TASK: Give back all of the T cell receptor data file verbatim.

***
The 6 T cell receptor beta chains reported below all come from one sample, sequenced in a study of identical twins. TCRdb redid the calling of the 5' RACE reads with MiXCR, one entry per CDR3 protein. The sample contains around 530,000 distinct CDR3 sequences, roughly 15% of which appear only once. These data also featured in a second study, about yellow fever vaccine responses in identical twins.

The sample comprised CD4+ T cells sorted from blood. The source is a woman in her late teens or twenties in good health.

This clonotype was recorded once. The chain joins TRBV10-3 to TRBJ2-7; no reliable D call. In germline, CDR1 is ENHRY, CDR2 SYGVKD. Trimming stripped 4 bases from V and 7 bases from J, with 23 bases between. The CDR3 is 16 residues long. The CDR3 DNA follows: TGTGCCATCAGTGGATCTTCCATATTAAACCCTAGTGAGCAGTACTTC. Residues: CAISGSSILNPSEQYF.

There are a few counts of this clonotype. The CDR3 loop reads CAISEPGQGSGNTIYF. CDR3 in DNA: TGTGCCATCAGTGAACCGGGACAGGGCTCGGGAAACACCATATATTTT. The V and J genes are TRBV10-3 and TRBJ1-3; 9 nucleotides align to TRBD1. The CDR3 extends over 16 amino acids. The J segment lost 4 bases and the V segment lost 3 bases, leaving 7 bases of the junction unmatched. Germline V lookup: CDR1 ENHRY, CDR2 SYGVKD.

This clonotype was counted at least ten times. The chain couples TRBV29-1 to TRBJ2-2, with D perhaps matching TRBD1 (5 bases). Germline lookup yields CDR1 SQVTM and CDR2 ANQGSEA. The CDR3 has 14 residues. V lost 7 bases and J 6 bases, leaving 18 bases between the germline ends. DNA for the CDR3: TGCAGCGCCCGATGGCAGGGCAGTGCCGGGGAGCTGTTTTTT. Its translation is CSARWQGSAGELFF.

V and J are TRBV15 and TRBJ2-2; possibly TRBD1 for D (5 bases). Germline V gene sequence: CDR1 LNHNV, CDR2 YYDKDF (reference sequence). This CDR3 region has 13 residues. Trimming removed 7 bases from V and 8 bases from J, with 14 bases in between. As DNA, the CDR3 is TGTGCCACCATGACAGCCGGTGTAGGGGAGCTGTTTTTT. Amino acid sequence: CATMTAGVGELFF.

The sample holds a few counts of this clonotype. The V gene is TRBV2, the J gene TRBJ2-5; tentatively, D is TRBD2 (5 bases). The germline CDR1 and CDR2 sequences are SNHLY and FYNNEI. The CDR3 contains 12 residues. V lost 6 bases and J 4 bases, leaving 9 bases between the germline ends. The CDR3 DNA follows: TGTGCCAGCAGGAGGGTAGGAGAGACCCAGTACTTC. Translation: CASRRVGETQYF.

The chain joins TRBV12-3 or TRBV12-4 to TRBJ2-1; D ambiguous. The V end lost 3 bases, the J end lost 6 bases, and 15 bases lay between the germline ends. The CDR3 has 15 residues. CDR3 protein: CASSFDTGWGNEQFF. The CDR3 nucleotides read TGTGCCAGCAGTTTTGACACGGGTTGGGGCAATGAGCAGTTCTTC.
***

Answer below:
The 6 T cell receptor beta chains reported below all come from one sample, sequenced in a study of identical twins. TCRdb redid the calling of the 5' RACE reads with MiXCR, one entry per CDR3 protein. The sample contains around 530,000 distinct CDR3 sequences, roughly 15% of which appear only once. These data also featured in a second study, about yellow fever vaccine responses in identical twins.

The sample comprised CD4+ T cells sorted from blood. The source is a woman in her late teens or twenties in good health.

This clonotype was recorded once. The chain joins TRBV10-3 to TRBJ2-7; no reliable D call. In germline, CDR1 is ENHRY, CDR2 SYGVKD. Trimming stripped 4 bases from V and 7 bases from J, with 23 bases between. The CDR3 is 16 residues long. The CDR3 DNA follows: TGTGCCATCAGTGGATCTTCCATATTAAACCCTAGTGAGCAGTACTTC. Residues: CAISGSSILNPSEQYF.

There are a few counts of this clonotype. The CDR3 loop reads CAISEPGQGSGNTIYF. CDR3 in DNA: TGTGCCATCAGTGAACCGGGACAGGGCTCGGGAAACACCATATATTTT. The V and J genes are TRBV10-3 and TRBJ1-3; 9 nucleotides align to TRBD1. The CDR3 extends over 16 amino acids. The J segment lost 4 bases and the V segment lost 3 bases, leaving 7 bases of the junction unmatched. Germline V lookup: CDR1 ENHRY, CDR2 SYGVKD.

This clonotype was counted at least ten times. The chain couples TRBV29-1 to TRBJ2-2, with D perhaps matching TRBD1 (5 bases). Germline lookup yields CDR1 SQVTM and CDR2 ANQGSEA. The CDR3 has 14 residues. V lost 7 bases and J 6 bases, leaving 18 bases between the germline ends. DNA for the CDR3: TGCAGCGCCCGATGGCAGGGCAGTGCCGGGGAGCTGTTTTTT. Its translation is CSARWQGSAGELFF.

V and J are TRBV15 and TRBJ2-2; possibly TRBD1 for D (5 bases). Germline V gene sequence: CDR1 LNHNV, CDR2 YYDKDF (reference sequence). This CDR3 region has 13 residues. Trimming removed 7 bases from V and 8 bases from J, with 14 bases in between. As DNA, the CDR3 is TGTGCCACCATGACAGCCGGTGTAGGGGAGCTGTTTTTT. Amino acid sequence: CATMTAGVGELFF.

The sample holds a few counts of this clonotype. The V gene is TRBV2, the J gene TRBJ2-5; tentatively, D is TRBD2 (5 bases). The germline CDR1 and CDR2 sequences are SNHLY and FYNNEI. The CDR3 contains 12 residues. V lost 6 bases and J 4 bases, leaving 9 bases between the germline ends. The CDR3 DNA follows: TGTGCCAGCAGGAGGGTAGGAGAGACCCAGTACTTC. Translation: CASRRVGETQYF.

The chain joins TRBV12-3 or TRBV12-4 to TRBJ2-1; D ambiguous. The V end lost 3 bases, the J end lost 6 bases, and 15 bases lay between the germline ends. The CDR3 has 15 residues. CDR3 protein: CASSFDTGWGNEQFF. The CDR3 nucleotides read TGTGCCAGCAGTTTTGACACGGGTTGGGGCAATGAGCAGTTCTTC.